In point of fact while both defendants were represented by the public defender, he appeared on their behalf in two separate departments in two separate proceedings before two different judges. Nothing in the record suggests any reason why he was not free to represent Odom to the full extent of his capabilities in the jury trial nor why he was not equally free to plead Lindsey's cause to best advantage in the court trial before another judge based on the submitted transcript.
Even on appeal Lindsey has not suggested wherein any conflict of interest existed. Essentially defendant rests his argument on the broad proposition that in any case where there are multiple defendants, each is entitled to separate counsel if he demands it. He cites such cases as Glasser v. United States, 315 U.S. 60 [62 S. Ct. 457, 86 L. Ed. 680]; People v. Douglas, 61 Cal. 2d 430 [38 Cal. Rptr. 884, 392 P.2d 964]; People v. Robinson, 42 Cal. 2d 741 [269 P.2d 6]; and People v. Lanigan, 22 Cal. 2d 569 [140 P.2d 24, 148 A.L.R. 176]. None of these cases goes so far as to hold that a defendant is entitled to demand the appointment of separate counsel where the court has no reason to believe that separate counsel would be of any advantage to him. Indeed several recent cases have held that in collateral proceedings counsel need not be appointed at all if no likelihood of benefit has been made out. In People v. Shipman, 62 Cal. 2d 226 [42 Cal. Rptr. 1, 397 P.2d 993], the court stated that appointment of counsel was not required in coram nobis proceedings unless the indigent defendant stated facts sufficient to satisfy the court that a hearing was required. "These standards may preclude absolute equality to the indigent, but, ... absolute equality is not required; only 'invidious discrimination' denies equal protection." See also In re Nunez, 62 Cal. 2d 234 [42 Cal. Rptr. 6, 397 P.2d 998].
 However, at the commencement of any given trial it may be extremely difficult for the trial judge or defense counsel to adequately determine what conflicts then exist or to foresee what new conflicts may develop during the course of the proceedings. For these reasons it would appear sound [236 Cal. App. 2d 880] practice to appoint separate counsel in all cases where a defendant has made a timely demand. The refusal to make the appointment may appear fully justified at the time the trial court acts. However, when the matter is viewed later by an appellate court with the benefit of hindsight and with a record which shows that conflict existed in fact, the latter court, wise after the event, may then conclude that the refusal to appoint separate counsel was an abuse of discretion or, even without such abuse, was unavoidably prejudicial to the defendant and that a new trial must be granted. A refusal of a timely demand for separate counsel thus becomes a time bomb ticking away in every case which may explode long after the verdict has become history.
 In the present case, however, a review of the entire record reveals no conflict of interest between codefendants and no disadvantage to either defendant from their joint representation by the public defender. The appointment of separate counsel was not required.
2) Comment on Defendant's Refusal to Testify
 Odom's contention on appeal is that he was deprived of his right not to be a witness against himself in violation of the Fifth and Fourteenth Amendments to the United States Constitution, because court and counsel directed the jury's attention to his failure to take the stand on his own behalf. The validity of this contention has been established by the United States Supreme Court in Griffin v. California, 380 U.S. 609 [85 S. Ct. 1229, 14 L. Ed. 2d 106], and the question now before us is whether this error in the proceedings resulted in a miscarriage of justice, or whether the doctrine of nonreversible error applies. (Cal Const., art. VI, § 4 1/2.)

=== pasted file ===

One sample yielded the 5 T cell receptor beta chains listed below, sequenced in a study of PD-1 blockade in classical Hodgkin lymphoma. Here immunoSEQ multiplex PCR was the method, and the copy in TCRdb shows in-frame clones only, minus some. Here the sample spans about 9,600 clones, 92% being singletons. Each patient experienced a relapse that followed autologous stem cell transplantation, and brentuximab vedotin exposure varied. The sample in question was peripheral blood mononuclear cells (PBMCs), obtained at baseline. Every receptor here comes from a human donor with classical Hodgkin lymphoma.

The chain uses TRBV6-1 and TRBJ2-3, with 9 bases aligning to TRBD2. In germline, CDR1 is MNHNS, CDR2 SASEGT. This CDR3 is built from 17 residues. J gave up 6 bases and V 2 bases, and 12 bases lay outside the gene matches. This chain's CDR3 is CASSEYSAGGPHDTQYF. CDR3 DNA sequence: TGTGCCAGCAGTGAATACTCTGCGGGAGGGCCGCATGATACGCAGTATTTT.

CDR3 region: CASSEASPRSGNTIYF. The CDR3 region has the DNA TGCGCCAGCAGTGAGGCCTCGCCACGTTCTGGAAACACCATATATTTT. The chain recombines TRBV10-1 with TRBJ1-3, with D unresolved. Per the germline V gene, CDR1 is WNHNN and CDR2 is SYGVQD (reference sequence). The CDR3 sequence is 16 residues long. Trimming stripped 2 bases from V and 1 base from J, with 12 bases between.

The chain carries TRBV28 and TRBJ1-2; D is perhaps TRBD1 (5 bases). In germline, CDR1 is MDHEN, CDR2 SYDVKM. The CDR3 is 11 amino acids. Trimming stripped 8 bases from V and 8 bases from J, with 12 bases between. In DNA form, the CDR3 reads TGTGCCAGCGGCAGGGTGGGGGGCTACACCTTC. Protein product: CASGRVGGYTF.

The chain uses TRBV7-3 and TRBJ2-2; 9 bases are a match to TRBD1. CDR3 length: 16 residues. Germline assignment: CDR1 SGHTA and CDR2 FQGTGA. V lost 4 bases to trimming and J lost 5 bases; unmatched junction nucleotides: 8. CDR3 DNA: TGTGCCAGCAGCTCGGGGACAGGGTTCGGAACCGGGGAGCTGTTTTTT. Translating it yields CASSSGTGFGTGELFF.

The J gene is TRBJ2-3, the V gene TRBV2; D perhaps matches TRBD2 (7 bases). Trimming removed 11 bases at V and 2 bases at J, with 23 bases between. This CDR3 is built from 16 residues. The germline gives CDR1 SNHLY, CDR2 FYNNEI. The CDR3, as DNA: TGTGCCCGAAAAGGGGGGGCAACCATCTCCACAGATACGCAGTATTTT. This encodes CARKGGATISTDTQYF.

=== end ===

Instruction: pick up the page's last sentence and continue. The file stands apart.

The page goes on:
Odom was convicted of robbery of a gas station. The evidence against him consisted of positive identification by the gas station attendant (who also testified he was beaten by Odom at the time), of identification of the codefendant Lindsey by the owner of the gas station, of the owner's pursuit of Lindsey and another man driving a Cadillac automobile, license number KPZ 541, of the arrest of Odom and Lindsey some 24 hours later in the middle of the night at another gas station in a Cadillac automobile, license number KPZ 541. The sole disputed question of fact in the case was one of identification. In final argument the prosecution commented extensively on Odom's failure to take the stand. On reviewing the record it appears to us that the prosecutor's comments were sufficiently extensive to suggest that without them a result [236 Cal. App. 2d 881] more favorable to the defendant might be probable on retrial; at least we have substantial doubt, and the defendant should receive the benefit of our doubt.
Two other cases which have interpreted the effect of Griffin have likewise found the error to be reversible. People v. Keller, 234 Cal. App. 2d 395 [44 Cal. Rptr. 432], was a crime of violence. The principal issue was self-defense. People v. Collier fn. *(Cal.App.) 44 Cal. Rptr. 465, presented a question of identification in a robbery. In both cases the error was considered prejudicial.
The purported appeal by Odom from the order denying his motion for a new trial is dismissed. The judgment as to Lindsey is affirmed, and the judgment as to Odom is reversed.
Roth, P. J., and Herndon, J., concurred.
FN *. Reporter's Note: A rehearing was granted on June 11, 1965. The opinion on rehearing, filed September 29, 1965, is reported in 237 Cal.App.2d ___ [46 Cal. Rptr. 887].